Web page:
Chuck Person Says AU Basketball Will be Fast Paced Like Malzahn’s No Huddle Offense

By Posted on: April 8th, 2014 in Basketball 3 Comments »

Chuck Person says he’s on the same page with Head Coach, Bruce Pearl. Flanked by his high school coach Earl Henderson and his Auburn coach Sonny Smith, the New Auburn Basketball Assistant promised at his hiring press conference to work hard to bring success to the Auburn program.

Chuck talks in the following video about his decision and about his desire to return Auburn Basketball to prominence. He sounds like a man who is already on the recruiting trail. “We’re going to run a no-huddle offense like Coach Malzahn does with the football team.”

“We’re going to get after it,” said Person. “We’re going to play fast, play smart, play tough. We’re going to rebound and defend. It’s going to be a fun game.We’re going to shoot three’s, we’re going to have fun. We may miss some of them, but we’re going to shoot them. So if any kids out there want to come to have fun, they need to come to Auburn (because) Auburn University is the place to be.”

                             

A Picture is Worth a Thousand Words: Gene Chizik’s Daughter Goes to the Prom

By Posted on: April 7th, 2014 in Football 9 Comments »
Chizik Daughter

The picture says it all.

In fact, it may be the greatest father-daughter photo ever taken. Gene Chizik’s daughter went to the prom this weekend. Apparently, Gene wasn’t overly thrilled with her choice. Maybe it’s the long hair. Maybe it’s the thought of this boy taking his baby anywhere.

If you’re the father of a teenage girl, you understand the facial expression. Look up the term “father’s angst” and you’ll see that photo.

The boy’s mother took the picture and Tweeted it later that evening with the caption, “You think my son will come home from the prom alive?”

It looks like Chiz is flexing those guns. Maybe he wore the shirt on purpose, to send a subtle message. Pure gold…

saban sacrificeSpeaking of pictures, what would we do without Bammer Nation? This picture has been making the rounds of social media. I’m not really sure what the father is doing with his child. Offering her up for sacrifice? Asking Nick Saban to bless and protect her?

In the words of Verne Lundquist, “Oh my goodness.”

It has gone from bad to worse for the fledgling SEC Network. We just thought adding Paul Finebaum and Jesse Palmer to the network was bad. It was announced last week that former Alabama quarterback Greg McElroy will join Joe Tessitore and Tim Tebow on the channel’s version of College GameDay this fall.

Who are the morons hiring the talent?

McElroy may be the biggest twit to ever play college football. His face immediately pisses off half the people who see it. Now we are being subjected to this each Saturday? I think I’ll stick with Fowler, Corso and Herbstreit.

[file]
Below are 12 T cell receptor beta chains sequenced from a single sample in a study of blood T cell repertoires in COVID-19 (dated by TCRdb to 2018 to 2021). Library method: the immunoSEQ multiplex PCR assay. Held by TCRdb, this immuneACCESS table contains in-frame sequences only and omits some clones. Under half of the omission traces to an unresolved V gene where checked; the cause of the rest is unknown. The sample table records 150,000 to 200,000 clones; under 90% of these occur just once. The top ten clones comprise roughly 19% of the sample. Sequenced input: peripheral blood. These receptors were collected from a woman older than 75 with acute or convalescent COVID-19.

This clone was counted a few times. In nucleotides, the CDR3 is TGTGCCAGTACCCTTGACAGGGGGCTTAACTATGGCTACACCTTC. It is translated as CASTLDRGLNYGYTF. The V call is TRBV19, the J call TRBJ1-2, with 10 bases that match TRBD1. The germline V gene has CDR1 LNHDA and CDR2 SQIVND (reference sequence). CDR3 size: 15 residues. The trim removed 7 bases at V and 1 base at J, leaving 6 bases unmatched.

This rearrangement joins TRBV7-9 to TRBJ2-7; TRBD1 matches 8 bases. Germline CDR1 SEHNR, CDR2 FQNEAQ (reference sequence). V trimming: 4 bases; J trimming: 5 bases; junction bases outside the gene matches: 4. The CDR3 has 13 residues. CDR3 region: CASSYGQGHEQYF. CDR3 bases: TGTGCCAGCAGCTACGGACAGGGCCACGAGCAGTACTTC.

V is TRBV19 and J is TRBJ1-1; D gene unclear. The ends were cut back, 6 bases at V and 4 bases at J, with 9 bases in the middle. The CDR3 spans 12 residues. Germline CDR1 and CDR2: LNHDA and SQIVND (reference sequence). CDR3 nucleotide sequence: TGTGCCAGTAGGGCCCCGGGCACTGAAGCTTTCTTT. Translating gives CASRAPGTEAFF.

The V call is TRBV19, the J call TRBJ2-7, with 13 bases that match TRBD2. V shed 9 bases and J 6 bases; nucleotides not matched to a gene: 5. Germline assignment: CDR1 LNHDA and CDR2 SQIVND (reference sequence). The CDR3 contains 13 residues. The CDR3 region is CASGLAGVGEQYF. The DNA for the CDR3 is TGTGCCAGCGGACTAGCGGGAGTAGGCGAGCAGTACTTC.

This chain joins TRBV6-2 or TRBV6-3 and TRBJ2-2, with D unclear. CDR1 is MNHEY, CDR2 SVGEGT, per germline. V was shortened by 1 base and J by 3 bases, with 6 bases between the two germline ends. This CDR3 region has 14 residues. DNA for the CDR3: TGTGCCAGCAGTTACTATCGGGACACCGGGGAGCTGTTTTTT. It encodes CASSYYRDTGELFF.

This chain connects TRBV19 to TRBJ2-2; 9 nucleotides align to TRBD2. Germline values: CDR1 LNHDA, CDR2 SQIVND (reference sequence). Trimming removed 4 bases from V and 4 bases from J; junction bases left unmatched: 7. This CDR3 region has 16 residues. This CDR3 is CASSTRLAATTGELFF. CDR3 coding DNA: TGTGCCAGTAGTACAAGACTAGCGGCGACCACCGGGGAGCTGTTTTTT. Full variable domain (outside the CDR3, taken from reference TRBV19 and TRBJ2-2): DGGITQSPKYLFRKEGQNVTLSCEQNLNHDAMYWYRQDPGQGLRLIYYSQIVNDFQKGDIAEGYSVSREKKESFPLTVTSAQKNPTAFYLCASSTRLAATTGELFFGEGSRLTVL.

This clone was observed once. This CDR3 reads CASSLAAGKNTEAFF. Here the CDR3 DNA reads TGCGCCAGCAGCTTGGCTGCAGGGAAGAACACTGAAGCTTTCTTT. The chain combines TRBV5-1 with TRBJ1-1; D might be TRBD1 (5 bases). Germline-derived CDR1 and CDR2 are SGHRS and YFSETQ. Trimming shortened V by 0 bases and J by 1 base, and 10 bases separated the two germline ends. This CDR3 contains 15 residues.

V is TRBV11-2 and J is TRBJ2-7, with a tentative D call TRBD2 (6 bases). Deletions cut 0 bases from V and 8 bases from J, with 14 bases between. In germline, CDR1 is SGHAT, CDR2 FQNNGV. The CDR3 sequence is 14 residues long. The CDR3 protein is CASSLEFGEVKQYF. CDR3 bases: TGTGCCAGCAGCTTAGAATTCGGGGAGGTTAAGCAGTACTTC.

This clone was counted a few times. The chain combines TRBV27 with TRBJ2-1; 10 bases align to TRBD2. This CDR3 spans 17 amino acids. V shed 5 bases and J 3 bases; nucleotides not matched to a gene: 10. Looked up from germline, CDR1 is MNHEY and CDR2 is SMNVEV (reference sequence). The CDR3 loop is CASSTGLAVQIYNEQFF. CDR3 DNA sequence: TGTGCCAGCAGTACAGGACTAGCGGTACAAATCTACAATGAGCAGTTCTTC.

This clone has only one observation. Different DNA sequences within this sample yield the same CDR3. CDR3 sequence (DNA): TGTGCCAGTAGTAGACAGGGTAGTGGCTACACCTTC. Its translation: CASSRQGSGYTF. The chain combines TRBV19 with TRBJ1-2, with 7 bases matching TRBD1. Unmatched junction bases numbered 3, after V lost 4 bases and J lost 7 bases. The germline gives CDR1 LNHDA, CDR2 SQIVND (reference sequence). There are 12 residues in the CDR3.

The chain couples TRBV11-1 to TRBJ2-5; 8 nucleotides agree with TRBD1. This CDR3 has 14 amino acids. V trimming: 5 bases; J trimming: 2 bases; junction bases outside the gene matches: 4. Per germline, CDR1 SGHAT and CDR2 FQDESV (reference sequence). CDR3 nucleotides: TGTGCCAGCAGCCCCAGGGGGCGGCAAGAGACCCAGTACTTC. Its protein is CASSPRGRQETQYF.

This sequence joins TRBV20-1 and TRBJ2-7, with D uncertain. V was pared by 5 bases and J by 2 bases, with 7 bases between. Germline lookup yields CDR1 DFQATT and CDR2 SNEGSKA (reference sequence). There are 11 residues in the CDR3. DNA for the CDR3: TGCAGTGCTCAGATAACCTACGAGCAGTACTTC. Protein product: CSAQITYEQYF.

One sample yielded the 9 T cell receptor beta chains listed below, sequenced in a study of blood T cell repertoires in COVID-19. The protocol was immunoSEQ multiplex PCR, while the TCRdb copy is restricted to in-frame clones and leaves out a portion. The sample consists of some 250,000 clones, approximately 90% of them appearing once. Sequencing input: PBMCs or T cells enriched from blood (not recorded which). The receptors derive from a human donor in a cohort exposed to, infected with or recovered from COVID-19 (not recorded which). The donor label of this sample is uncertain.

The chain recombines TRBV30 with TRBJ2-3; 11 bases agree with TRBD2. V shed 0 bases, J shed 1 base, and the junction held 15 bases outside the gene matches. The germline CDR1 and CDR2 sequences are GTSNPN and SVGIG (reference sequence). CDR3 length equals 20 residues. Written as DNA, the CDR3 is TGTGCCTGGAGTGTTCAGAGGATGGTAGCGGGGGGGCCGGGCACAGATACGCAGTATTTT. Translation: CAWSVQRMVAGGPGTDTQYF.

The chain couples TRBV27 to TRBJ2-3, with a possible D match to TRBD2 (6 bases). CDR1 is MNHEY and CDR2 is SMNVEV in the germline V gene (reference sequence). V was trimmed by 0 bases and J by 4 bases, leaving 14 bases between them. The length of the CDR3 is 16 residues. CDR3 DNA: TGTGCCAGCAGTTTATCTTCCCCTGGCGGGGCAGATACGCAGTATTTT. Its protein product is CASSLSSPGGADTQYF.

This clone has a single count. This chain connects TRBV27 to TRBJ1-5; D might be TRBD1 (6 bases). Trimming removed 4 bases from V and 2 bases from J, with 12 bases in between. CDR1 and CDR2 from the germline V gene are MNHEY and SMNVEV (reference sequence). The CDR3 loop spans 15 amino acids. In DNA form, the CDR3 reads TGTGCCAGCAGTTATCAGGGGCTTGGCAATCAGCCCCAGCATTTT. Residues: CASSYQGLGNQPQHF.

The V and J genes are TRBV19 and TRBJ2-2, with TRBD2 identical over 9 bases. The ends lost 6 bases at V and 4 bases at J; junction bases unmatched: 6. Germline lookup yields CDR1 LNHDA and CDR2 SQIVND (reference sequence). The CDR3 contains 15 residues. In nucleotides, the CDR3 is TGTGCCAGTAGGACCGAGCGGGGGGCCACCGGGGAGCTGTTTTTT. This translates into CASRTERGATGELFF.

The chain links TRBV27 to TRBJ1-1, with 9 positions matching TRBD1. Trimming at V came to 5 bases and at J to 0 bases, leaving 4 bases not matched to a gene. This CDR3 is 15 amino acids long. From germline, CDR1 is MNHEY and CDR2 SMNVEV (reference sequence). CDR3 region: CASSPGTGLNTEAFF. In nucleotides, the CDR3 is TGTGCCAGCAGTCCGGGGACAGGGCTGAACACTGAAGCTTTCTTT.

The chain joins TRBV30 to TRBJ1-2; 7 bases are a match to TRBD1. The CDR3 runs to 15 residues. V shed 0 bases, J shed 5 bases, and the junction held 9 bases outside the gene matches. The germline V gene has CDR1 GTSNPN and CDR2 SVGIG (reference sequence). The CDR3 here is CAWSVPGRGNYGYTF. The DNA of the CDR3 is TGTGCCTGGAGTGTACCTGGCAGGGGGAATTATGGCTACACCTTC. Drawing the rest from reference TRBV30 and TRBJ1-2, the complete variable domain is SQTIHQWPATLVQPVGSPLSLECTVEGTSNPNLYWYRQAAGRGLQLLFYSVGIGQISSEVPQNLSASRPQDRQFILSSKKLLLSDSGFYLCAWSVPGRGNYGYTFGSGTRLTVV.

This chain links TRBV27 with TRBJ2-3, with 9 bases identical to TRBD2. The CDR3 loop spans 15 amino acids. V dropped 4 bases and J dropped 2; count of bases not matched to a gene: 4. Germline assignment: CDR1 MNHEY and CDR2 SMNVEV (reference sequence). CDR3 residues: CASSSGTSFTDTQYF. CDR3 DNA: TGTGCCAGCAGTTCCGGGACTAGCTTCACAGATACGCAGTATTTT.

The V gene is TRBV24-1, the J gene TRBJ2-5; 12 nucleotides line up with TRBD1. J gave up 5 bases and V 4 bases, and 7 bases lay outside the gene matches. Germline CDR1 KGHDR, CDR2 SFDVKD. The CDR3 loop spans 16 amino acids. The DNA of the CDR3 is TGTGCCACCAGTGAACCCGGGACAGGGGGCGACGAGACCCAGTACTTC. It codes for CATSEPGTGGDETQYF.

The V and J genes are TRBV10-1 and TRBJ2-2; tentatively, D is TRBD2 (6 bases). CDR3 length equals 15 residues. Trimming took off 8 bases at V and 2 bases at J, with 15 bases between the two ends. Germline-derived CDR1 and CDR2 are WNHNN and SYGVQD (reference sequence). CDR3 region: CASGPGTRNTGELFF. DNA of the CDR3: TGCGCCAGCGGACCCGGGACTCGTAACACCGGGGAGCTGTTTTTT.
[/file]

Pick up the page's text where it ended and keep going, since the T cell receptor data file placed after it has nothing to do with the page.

They’ve also hired two more analysts, both from LSU. Former Tiger defensive linemen Booger McFarland and Marcus Spears will provide commentary on game day. I can’t hear it now, “Let’s send things back to Booger in the booth.”

Can I get another, “Oh my goodness?”

One of the big story lines of spring practice so far has been the play of backup quarterback Jeremy Johnson. While the upcoming season will be firmly in the hands of Nick Marshall, those looking to the future can breathe easier.

More than one insider has said that Johnson has closed the gap considerably. Known for his pocket passing, Gus Malzahn has the sophomore working on his running skills when in the zone read.

“I’m getting better every day,” says Johnson. “I watch film. I do better. I’m practicing on carrying out my fake. “It wasn’t anything I ever did. It’s just the simple fact with my footwork and how to do it and the right read.”

“He’s way faster than you would think, he’s way smarter with the zone read because he knows how to get to the edge,” safety Jermaine Whitehead said. “He uses his body, his length, to his advantage. He steps around a lot of guys; I’ve seen him make some steps around our D-ends that were pretty spectacular.” 

Up-scaling Cafe’ Malzahn for 2014

By Posted on: April 4th, 2014 in Football 5 Comments »


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Coat and tie are now required

Welcome back to the Cafe Malzahn. We’ve revamped our menu to offer the latest Tiger-friendly cusine. Same inviting environment, same excellent service for an elegant dining experience unmatched anywhere. We hope you enjoy your meal from our extensive selection of fast seared, quick braized and speed grilled SEC meats served to you in record time.

Any analysis needs to be reviewed for relevance from time to time. My amatuer statistics are no exception. One of the most glaring anomolies I found last season was that teams seemed to have outlier quirks in my assessment that defied logic. For example, I would often find that a team being analyzed would show awful statistics on offense, yet have exceptional red zone performance. There were also examples of exceptional offenses that had disturbingly poor red zone numbers.

When I looked further, I found that sometimes the kicking game would skew these numbers. So I looked at Red Zone touchdown production for the last seven years for Auburn and had another ‘ah hah’ moment.

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Take a look at the Red Zone production in 2007, 2011 and 2012, where Auburn had some of the worst offensive production in the last decade and see how it is jarringly divergent from the Red Zone Touchdown production in those same years. In 2008, Wes Byrum was asked to kick quite a few slim percentage long balls and his success suffered.

Call it the Cody-Coefficient, or the Byrum-Bump, or the Last Second Variable, but the scoring rating is often influenced by the presence or absence of a gifted kicker. As teams fail to score touchdowns in the Red Zone, they often settle for scoring field goals and the efficiency of kickers may keep the Red Zone scoring artificially inflated (or deflated), and not reflect what is actually happening. One the defensive side, there was also a need to reflect the ability of ‘bend-but-don’t-break’ defenses that regularly prevent touchdowns with impressive goal line stands.

To settle this, I’ve added a new measure – that of Red Zone touchdown percentage, calculated by the SEC champion teams since 2007. To fit the ‘ER’ rating, I’ve weighted each of these as half a point each. My logic is that both of these numbers are important, but I wanted to keep the calculations simple and straight forward. Hopefully, this should help clarify just how good a team’s offense and defense really are in a compressed field.